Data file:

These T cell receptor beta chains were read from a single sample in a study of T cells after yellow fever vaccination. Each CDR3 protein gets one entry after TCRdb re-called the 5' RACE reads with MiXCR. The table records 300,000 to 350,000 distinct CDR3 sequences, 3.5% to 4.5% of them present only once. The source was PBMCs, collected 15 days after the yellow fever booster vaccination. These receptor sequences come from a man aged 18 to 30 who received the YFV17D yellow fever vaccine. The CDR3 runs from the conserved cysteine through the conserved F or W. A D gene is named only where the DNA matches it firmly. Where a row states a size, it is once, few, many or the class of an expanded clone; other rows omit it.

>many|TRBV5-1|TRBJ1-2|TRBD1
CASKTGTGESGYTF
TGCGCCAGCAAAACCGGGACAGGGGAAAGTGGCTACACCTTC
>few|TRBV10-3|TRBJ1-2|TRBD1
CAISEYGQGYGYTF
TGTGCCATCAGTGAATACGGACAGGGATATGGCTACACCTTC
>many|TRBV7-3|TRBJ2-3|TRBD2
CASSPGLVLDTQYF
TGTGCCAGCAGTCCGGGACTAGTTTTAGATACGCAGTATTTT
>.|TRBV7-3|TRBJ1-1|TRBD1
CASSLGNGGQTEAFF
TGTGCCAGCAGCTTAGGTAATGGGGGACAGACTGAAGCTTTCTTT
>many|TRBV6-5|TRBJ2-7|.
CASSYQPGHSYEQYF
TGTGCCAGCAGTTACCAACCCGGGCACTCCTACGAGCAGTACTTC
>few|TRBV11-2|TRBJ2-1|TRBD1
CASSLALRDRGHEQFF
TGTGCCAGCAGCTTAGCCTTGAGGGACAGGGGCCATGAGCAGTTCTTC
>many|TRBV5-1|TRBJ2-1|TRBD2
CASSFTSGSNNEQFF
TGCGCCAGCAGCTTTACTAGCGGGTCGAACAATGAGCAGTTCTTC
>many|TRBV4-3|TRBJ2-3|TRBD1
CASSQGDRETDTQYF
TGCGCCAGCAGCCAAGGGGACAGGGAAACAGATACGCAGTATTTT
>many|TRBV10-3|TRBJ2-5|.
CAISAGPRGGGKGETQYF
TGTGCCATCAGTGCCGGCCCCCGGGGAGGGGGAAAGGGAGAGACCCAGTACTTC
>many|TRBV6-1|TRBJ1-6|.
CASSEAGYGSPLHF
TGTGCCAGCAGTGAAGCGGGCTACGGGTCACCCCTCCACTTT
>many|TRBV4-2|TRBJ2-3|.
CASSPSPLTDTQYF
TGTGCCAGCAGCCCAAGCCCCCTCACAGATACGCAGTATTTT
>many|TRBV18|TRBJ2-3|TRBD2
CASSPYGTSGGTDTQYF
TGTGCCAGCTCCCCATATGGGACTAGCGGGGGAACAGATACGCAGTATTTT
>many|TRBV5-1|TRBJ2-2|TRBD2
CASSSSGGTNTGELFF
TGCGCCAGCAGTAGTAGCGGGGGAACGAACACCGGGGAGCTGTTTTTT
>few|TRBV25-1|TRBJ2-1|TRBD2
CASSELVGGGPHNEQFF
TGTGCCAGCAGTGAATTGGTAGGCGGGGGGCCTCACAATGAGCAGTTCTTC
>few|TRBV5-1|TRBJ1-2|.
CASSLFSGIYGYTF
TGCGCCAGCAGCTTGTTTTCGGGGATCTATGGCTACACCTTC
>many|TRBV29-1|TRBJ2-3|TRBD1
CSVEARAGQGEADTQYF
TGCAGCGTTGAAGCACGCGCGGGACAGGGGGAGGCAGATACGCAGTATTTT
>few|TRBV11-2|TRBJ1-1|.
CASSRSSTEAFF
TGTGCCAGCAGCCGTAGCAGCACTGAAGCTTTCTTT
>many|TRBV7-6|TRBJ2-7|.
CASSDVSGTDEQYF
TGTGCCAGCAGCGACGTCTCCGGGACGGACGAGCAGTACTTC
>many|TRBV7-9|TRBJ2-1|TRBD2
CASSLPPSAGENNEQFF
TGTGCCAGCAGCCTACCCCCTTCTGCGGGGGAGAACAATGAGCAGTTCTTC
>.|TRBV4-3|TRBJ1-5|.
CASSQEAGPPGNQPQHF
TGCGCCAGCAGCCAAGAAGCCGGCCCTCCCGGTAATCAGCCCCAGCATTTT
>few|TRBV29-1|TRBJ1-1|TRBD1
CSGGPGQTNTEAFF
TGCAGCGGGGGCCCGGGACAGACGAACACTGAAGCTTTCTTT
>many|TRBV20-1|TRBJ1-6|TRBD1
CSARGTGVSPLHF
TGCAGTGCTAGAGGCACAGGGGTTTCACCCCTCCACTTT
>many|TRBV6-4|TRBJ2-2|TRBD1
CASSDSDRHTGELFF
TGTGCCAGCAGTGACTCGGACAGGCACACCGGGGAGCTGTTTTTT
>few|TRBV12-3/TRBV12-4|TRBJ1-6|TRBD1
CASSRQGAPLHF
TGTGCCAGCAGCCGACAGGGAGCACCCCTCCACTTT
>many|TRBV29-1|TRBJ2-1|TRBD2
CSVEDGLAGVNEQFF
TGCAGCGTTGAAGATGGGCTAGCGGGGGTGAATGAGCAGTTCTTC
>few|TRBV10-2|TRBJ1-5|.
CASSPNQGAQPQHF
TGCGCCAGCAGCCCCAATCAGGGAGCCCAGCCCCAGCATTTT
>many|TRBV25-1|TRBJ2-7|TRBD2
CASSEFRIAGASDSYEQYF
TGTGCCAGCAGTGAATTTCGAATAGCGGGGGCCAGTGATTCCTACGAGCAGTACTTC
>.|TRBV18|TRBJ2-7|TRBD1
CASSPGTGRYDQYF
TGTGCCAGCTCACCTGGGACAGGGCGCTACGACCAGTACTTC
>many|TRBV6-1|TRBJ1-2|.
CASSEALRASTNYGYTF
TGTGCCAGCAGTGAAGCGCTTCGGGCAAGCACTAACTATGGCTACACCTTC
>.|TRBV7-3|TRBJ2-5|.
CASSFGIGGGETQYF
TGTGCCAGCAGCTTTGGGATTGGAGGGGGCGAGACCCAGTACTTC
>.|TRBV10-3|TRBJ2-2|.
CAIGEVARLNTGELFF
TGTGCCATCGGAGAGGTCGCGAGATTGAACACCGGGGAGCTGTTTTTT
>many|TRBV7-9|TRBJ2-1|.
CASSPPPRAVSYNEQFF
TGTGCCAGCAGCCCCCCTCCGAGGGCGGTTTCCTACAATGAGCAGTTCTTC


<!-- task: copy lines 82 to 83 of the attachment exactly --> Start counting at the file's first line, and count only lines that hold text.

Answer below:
TGTGCCAGCAGTGAATTTCGAATAGCGGGGGCCAGTGATTCCTACGAGCAGTACTTC
>.|TRBV18|TRBJ2-7|TRBD1